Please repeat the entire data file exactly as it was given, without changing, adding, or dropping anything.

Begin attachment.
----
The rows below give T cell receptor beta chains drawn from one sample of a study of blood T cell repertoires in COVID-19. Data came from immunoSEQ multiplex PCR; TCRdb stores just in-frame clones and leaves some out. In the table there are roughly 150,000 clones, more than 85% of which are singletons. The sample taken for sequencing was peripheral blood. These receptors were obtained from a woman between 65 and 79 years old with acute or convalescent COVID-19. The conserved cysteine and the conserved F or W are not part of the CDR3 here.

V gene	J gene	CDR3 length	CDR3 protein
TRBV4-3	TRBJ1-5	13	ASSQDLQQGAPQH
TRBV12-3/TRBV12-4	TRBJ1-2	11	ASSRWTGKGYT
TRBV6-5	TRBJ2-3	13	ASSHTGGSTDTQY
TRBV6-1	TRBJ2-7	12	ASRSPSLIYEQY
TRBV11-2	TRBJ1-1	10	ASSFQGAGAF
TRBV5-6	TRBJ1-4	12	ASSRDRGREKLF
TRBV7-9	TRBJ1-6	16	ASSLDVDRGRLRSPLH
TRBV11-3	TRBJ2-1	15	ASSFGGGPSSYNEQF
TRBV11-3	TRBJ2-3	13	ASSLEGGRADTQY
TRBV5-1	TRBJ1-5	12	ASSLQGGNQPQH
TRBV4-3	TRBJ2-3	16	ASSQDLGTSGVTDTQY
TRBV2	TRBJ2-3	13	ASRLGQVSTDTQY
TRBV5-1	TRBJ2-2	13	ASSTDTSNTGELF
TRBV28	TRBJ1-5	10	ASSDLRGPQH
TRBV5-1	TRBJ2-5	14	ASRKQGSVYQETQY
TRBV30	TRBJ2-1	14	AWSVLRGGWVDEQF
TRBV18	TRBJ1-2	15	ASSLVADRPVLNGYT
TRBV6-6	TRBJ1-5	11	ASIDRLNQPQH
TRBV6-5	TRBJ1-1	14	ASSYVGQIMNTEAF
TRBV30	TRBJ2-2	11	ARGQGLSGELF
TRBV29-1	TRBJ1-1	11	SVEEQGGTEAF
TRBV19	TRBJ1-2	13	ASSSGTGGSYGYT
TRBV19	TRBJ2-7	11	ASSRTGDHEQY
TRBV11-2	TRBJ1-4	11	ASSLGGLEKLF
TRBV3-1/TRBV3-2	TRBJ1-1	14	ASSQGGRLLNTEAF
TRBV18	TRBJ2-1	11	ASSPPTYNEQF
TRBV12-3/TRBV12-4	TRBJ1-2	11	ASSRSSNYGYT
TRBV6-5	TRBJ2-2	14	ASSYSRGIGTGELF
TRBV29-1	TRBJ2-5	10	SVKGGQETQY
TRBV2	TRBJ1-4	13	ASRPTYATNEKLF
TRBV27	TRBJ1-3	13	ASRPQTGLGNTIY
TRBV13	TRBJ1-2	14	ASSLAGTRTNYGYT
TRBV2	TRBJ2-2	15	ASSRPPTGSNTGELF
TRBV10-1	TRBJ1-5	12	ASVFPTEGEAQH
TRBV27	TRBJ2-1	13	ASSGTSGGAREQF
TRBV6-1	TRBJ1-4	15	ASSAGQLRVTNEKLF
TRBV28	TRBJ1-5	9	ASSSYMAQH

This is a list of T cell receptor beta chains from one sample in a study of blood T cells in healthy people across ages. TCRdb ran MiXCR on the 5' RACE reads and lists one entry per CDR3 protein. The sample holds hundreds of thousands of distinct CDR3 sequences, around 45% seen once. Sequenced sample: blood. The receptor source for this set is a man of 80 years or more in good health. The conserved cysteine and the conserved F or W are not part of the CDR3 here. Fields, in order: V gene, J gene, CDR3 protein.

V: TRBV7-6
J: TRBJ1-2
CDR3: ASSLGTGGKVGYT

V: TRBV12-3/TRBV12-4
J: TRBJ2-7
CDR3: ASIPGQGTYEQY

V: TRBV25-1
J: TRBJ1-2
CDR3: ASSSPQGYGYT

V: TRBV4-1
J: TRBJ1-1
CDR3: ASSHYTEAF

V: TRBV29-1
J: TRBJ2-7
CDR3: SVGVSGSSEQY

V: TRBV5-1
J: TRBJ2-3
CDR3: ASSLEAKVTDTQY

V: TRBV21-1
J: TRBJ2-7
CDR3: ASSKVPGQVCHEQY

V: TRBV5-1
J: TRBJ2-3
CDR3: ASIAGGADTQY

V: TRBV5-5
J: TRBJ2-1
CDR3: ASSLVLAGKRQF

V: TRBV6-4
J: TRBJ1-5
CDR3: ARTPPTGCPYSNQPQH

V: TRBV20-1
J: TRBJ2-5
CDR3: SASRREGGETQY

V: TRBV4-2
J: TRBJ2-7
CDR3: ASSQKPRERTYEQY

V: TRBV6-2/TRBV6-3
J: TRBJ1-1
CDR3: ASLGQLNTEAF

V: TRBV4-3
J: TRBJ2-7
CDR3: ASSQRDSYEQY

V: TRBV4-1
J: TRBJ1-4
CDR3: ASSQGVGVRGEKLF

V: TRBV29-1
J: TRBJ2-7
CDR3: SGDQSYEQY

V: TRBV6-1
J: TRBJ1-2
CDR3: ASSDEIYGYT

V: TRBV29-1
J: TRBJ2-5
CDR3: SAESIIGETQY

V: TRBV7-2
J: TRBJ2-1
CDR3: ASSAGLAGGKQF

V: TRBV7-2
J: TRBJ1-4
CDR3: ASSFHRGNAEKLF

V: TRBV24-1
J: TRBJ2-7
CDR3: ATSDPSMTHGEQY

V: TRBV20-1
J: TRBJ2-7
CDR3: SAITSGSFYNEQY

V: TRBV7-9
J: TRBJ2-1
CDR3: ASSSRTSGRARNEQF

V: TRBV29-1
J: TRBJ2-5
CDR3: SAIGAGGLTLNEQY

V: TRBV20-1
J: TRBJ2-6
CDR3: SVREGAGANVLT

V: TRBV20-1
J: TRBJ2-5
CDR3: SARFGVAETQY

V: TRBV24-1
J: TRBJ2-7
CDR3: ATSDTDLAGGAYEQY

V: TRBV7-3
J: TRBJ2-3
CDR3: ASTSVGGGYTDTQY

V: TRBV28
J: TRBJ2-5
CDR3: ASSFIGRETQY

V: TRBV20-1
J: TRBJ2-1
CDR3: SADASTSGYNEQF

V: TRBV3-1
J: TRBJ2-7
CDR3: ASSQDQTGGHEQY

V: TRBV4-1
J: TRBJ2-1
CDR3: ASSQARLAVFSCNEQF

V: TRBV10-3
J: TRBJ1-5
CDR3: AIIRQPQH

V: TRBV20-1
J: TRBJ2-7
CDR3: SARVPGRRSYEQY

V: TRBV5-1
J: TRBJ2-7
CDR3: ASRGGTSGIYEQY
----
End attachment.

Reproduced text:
The rows below give T cell receptor beta chains drawn from one sample of a study of blood T cell repertoires in COVID-19. Data came from immunoSEQ multiplex PCR; TCRdb stores just in-frame clones and leaves some out. In the table there are roughly 150,000 clones, more than 85% of which are singletons. The sample taken for sequencing was peripheral blood. These receptors were obtained from a woman between 65 and 79 years old with acute or convalescent COVID-19. The conserved cysteine and the conserved F or W are not part of the CDR3 here.

V gene	J gene	CDR3 length	CDR3 protein
TRBV4-3	TRBJ1-5	13	ASSQDLQQGAPQH
TRBV12-3/TRBV12-4	TRBJ1-2	11	ASSRWTGKGYT
TRBV6-5	TRBJ2-3	13	ASSHTGGSTDTQY
TRBV6-1	TRBJ2-7	12	ASRSPSLIYEQY
TRBV11-2	TRBJ1-1	10	ASSFQGAGAF
TRBV5-6	TRBJ1-4	12	ASSRDRGREKLF
TRBV7-9	TRBJ1-6	16	ASSLDVDRGRLRSPLH
TRBV11-3	TRBJ2-1	15	ASSFGGGPSSYNEQF
TRBV11-3	TRBJ2-3	13	ASSLEGGRADTQY
TRBV5-1	TRBJ1-5	12	ASSLQGGNQPQH
TRBV4-3	TRBJ2-3	16	ASSQDLGTSGVTDTQY
TRBV2	TRBJ2-3	13	ASRLGQVSTDTQY
TRBV5-1	TRBJ2-2	13	ASSTDTSNTGELF
TRBV28	TRBJ1-5	10	ASSDLRGPQH
TRBV5-1	TRBJ2-5	14	ASRKQGSVYQETQY
TRBV30	TRBJ2-1	14	AWSVLRGGWVDEQF
TRBV18	TRBJ1-2	15	ASSLVADRPVLNGYT
TRBV6-6	TRBJ1-5	11	ASIDRLNQPQH
TRBV6-5	TRBJ1-1	14	ASSYVGQIMNTEAF
TRBV30	TRBJ2-2	11	ARGQGLSGELF
TRBV29-1	TRBJ1-1	11	SVEEQGGTEAF
TRBV19	TRBJ1-2	13	ASSSGTGGSYGYT
TRBV19	TRBJ2-7	11	ASSRTGDHEQY
TRBV11-2	TRBJ1-4	11	ASSLGGLEKLF
TRBV3-1/TRBV3-2	TRBJ1-1	14	ASSQGGRLLNTEAF
TRBV18	TRBJ2-1	11	ASSPPTYNEQF
TRBV12-3/TRBV12-4	TRBJ1-2	11	ASSRSSNYGYT
TRBV6-5	TRBJ2-2	14	ASSYSRGIGTGELF
TRBV29-1	TRBJ2-5	10	SVKGGQETQY
TRBV2	TRBJ1-4	13	ASRPTYATNEKLF
TRBV27	TRBJ1-3	13	ASRPQTGLGNTIY
TRBV13	TRBJ1-2	14	ASSLAGTRTNYGYT
TRBV2	TRBJ2-2	15	ASSRPPTGSNTGELF
TRBV10-1	TRBJ1-5	12	ASVFPTEGEAQH
TRBV27	TRBJ2-1	13	ASSGTSGGAREQF
TRBV6-1	TRBJ1-4	15	ASSAGQLRVTNEKLF
TRBV28	TRBJ1-5	9	ASSSYMAQH

This is a list of T cell receptor beta chains from one sample in a study of blood T cells in healthy people across ages. TCRdb ran MiXCR on the 5' RACE reads and lists one entry per CDR3 protein. The sample holds hundreds of thousands of distinct CDR3 sequences, around 45% seen once. Sequenced sample: blood. The receptor source for this set is a man of 80 years or more in good health. The conserved cysteine and the conserved F or W are not part of the CDR3 here. Fields, in order: V gene, J gene, CDR3 protein.

V: TRBV7-6
J: TRBJ1-2
CDR3: ASSLGTGGKVGYT

V: TRBV12-3/TRBV12-4
J: TRBJ2-7
CDR3: ASIPGQGTYEQY

V: TRBV25-1
J: TRBJ1-2
CDR3: ASSSPQGYGYT

V: TRBV4-1
J: TRBJ1-1
CDR3: ASSHYTEAF

V: TRBV29-1
J: TRBJ2-7
CDR3: SVGVSGSSEQY

V: TRBV5-1
J: TRBJ2-3
CDR3: ASSLEAKVTDTQY

V: TRBV21-1
J: TRBJ2-7
CDR3: ASSKVPGQVCHEQY

V: TRBV5-1
J: TRBJ2-3
CDR3: ASIAGGADTQY

V: TRBV5-5
J: TRBJ2-1
CDR3: ASSLVLAGKRQF

V: TRBV6-4
J: TRBJ1-5
CDR3: ARTPPTGCPYSNQPQH

V: TRBV20-1
J: TRBJ2-5
CDR3: SASRREGGETQY

V: TRBV4-2
J: TRBJ2-7
CDR3: ASSQKPRERTYEQY

V: TRBV6-2/TRBV6-3
J: TRBJ1-1
CDR3: ASLGQLNTEAF

V: TRBV4-3
J: TRBJ2-7
CDR3: ASSQRDSYEQY

V: TRBV4-1
J: TRBJ1-4
CDR3: ASSQGVGVRGEKLF

V: TRBV29-1
J: TRBJ2-7
CDR3: SGDQSYEQY

V: TRBV6-1
J: TRBJ1-2
CDR3: ASSDEIYGYT

V: TRBV29-1
J: TRBJ2-5
CDR3: SAESIIGETQY

V: TRBV7-2
J: TRBJ2-1
CDR3: ASSAGLAGGKQF

V: TRBV7-2
J: TRBJ1-4
CDR3: ASSFHRGNAEKLF

V: TRBV24-1
J: TRBJ2-7
CDR3: ATSDPSMTHGEQY

V: TRBV20-1
J: TRBJ2-7
CDR3: SAITSGSFYNEQY

V: TRBV7-9
J: TRBJ2-1
CDR3: ASSSRTSGRARNEQF

V: TRBV29-1
J: TRBJ2-5
CDR3: SAIGAGGLTLNEQY

V: TRBV20-1
J: TRBJ2-6
CDR3: SVREGAGANVLT

V: TRBV20-1
J: TRBJ2-5
CDR3: SARFGVAETQY

V: TRBV24-1
J: TRBJ2-7
CDR3: ATSDTDLAGGAYEQY

V: TRBV7-3
J: TRBJ2-3
CDR3: ASTSVGGGYTDTQY

V: TRBV28
J: TRBJ2-5
CDR3: ASSFIGRETQY

V: TRBV20-1
J: TRBJ2-1
CDR3: SADASTSGYNEQF

V: TRBV3-1
J: TRBJ2-7
CDR3: ASSQDQTGGHEQY

V: TRBV4-1
J: TRBJ2-1
CDR3: ASSQARLAVFSCNEQF

V: TRBV10-3
J: TRBJ1-5
CDR3: AIIRQPQH

V: TRBV20-1
J: TRBJ2-7
CDR3: SARVPGRRSYEQY

V: TRBV5-1
J: TRBJ2-7
CDR3: ASRGGTSGIYEQY